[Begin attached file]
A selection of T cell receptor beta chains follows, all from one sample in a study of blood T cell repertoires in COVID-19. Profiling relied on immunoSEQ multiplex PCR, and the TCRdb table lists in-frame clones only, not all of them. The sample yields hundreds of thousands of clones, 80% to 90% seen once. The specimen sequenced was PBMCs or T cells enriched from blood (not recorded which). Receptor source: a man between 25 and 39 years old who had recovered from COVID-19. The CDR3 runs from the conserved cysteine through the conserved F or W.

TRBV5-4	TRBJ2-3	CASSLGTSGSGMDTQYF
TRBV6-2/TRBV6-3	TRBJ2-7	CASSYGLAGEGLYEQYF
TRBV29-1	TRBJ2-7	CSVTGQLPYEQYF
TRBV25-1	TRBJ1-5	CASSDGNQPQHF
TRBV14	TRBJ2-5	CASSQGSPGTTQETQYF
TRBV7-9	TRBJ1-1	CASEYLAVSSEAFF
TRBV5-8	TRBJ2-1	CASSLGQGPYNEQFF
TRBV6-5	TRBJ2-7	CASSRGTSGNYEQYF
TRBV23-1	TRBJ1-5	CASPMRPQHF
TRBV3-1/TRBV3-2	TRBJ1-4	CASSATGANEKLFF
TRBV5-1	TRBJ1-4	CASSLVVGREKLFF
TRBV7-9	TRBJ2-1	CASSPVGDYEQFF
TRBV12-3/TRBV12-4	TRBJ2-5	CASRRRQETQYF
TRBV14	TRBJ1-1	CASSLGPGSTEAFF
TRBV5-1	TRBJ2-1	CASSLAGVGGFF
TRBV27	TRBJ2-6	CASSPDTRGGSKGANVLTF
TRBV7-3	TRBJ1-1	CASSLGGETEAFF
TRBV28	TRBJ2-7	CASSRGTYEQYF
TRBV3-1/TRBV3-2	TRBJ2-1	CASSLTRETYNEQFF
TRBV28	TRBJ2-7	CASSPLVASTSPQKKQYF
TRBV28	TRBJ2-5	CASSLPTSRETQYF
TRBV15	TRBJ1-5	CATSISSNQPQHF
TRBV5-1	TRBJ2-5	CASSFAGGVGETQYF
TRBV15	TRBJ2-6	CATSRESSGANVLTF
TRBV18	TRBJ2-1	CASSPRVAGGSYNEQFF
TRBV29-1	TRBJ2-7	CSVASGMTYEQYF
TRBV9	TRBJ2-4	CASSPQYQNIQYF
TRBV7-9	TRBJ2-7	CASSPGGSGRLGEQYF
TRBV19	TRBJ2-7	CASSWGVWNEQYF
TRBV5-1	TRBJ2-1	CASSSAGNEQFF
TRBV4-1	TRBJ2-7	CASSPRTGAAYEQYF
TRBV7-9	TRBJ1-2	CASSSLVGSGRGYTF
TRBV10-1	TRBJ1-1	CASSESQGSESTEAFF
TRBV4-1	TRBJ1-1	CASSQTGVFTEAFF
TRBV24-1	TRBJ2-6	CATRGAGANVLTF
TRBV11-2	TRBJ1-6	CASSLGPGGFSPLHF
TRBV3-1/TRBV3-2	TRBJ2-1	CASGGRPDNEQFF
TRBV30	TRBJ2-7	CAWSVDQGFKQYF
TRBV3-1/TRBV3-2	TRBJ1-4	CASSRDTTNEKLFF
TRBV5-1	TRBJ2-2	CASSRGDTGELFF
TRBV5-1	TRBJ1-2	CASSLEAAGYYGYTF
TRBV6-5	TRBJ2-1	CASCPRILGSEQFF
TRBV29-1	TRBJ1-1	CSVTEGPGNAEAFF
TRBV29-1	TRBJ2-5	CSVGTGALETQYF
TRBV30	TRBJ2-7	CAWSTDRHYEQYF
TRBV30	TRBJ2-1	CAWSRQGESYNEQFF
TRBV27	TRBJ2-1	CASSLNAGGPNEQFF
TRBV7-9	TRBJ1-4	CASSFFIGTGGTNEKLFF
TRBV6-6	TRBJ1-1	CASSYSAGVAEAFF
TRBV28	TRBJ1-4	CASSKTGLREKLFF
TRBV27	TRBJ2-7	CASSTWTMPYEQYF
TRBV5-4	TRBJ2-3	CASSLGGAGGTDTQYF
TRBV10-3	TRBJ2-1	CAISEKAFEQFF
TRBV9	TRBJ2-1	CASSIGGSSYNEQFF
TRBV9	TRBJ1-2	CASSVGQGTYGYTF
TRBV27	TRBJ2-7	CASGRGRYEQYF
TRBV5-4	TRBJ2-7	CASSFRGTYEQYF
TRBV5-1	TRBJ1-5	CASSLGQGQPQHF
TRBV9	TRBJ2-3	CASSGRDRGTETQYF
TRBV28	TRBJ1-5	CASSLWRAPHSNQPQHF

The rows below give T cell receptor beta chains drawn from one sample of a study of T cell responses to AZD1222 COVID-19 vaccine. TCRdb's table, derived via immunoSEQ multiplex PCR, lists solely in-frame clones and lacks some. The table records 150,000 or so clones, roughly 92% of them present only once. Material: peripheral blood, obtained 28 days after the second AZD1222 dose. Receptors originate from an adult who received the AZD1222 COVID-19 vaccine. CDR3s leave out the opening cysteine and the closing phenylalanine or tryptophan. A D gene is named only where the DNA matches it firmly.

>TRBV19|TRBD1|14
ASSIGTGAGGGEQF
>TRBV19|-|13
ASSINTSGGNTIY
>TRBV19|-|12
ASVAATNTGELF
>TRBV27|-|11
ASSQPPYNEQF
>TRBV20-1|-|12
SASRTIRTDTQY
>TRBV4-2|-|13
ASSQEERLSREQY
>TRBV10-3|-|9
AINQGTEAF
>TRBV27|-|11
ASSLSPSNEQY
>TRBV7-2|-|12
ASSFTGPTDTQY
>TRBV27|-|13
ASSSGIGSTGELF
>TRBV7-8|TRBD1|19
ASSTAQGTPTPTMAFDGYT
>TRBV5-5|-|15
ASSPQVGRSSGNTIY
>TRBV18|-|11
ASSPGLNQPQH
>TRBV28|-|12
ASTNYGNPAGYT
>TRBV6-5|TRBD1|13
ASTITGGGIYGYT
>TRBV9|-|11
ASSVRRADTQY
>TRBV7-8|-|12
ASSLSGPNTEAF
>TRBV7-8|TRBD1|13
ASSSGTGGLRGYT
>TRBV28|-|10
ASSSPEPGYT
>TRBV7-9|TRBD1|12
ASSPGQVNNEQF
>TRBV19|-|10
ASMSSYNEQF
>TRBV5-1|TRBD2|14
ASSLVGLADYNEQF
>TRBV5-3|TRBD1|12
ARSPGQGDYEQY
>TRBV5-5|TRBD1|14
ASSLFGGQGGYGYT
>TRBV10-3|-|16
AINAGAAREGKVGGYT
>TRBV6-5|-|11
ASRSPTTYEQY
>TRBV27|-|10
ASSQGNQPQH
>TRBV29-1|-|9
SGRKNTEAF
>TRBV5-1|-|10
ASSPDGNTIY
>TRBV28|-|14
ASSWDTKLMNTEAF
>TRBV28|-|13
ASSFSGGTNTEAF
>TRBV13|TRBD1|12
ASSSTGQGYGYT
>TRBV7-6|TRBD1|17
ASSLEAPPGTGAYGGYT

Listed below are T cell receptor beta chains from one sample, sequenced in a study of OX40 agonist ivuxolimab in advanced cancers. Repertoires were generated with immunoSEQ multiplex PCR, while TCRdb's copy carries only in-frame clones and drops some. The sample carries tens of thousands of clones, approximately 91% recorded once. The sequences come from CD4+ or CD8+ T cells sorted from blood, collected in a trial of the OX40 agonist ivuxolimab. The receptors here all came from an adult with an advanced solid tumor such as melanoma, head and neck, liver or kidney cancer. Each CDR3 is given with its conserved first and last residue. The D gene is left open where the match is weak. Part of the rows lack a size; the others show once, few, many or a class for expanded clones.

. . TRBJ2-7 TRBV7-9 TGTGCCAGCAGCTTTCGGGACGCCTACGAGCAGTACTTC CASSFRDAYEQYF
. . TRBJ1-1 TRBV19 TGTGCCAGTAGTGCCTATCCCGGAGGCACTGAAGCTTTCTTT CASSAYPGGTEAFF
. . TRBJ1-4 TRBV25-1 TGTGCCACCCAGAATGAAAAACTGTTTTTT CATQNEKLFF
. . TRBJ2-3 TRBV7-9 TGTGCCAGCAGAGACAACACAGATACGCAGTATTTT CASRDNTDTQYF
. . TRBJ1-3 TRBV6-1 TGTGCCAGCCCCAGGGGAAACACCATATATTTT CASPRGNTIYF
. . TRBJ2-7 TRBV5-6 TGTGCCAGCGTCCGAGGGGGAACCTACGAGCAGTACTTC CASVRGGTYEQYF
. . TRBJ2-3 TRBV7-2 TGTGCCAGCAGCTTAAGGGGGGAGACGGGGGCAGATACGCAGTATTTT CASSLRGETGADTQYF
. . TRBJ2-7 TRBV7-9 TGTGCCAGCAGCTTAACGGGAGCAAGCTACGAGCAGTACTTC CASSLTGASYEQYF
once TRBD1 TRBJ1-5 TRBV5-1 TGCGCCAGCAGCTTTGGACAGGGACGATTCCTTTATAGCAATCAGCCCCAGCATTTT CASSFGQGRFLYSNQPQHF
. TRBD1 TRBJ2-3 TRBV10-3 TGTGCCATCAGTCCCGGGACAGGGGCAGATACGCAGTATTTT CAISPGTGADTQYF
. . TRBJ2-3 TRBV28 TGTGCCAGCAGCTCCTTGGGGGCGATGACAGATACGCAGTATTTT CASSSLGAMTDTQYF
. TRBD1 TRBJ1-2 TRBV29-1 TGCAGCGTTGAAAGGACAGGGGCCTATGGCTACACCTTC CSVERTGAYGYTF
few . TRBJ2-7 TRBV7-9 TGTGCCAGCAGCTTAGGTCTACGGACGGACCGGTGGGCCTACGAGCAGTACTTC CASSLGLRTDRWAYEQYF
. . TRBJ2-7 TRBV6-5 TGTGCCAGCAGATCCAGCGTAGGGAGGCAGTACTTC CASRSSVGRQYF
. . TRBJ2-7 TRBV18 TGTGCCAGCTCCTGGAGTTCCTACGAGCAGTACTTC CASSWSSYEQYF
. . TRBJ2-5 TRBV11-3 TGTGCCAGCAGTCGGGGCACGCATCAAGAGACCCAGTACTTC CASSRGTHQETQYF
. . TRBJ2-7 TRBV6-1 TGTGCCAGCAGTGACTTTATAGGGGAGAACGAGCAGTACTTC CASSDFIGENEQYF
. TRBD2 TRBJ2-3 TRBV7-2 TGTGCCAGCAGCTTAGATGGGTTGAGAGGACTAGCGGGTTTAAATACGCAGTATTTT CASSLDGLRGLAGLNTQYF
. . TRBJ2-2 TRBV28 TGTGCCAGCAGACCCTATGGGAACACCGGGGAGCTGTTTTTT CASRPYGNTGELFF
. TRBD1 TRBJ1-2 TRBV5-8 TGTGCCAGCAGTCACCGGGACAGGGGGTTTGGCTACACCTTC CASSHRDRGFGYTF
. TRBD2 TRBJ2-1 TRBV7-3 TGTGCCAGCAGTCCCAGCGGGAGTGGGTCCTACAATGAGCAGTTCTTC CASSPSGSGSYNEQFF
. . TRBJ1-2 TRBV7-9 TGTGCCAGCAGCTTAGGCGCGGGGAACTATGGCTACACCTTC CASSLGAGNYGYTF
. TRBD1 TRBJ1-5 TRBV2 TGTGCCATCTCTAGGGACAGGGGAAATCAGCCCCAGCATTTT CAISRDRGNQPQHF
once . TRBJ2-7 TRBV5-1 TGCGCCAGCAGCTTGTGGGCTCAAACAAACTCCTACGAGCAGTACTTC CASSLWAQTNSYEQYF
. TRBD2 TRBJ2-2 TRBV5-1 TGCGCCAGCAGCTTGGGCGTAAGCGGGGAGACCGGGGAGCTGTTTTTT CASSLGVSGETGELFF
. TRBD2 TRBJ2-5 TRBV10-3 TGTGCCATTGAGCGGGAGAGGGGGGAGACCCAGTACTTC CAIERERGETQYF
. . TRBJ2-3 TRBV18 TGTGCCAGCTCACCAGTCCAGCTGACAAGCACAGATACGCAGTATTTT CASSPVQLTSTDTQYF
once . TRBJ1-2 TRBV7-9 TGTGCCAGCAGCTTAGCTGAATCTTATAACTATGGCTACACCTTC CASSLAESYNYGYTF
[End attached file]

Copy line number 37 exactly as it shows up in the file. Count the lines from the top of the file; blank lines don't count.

TRBV11-2	TRBJ1-6	CASSLGPGGFSPLHF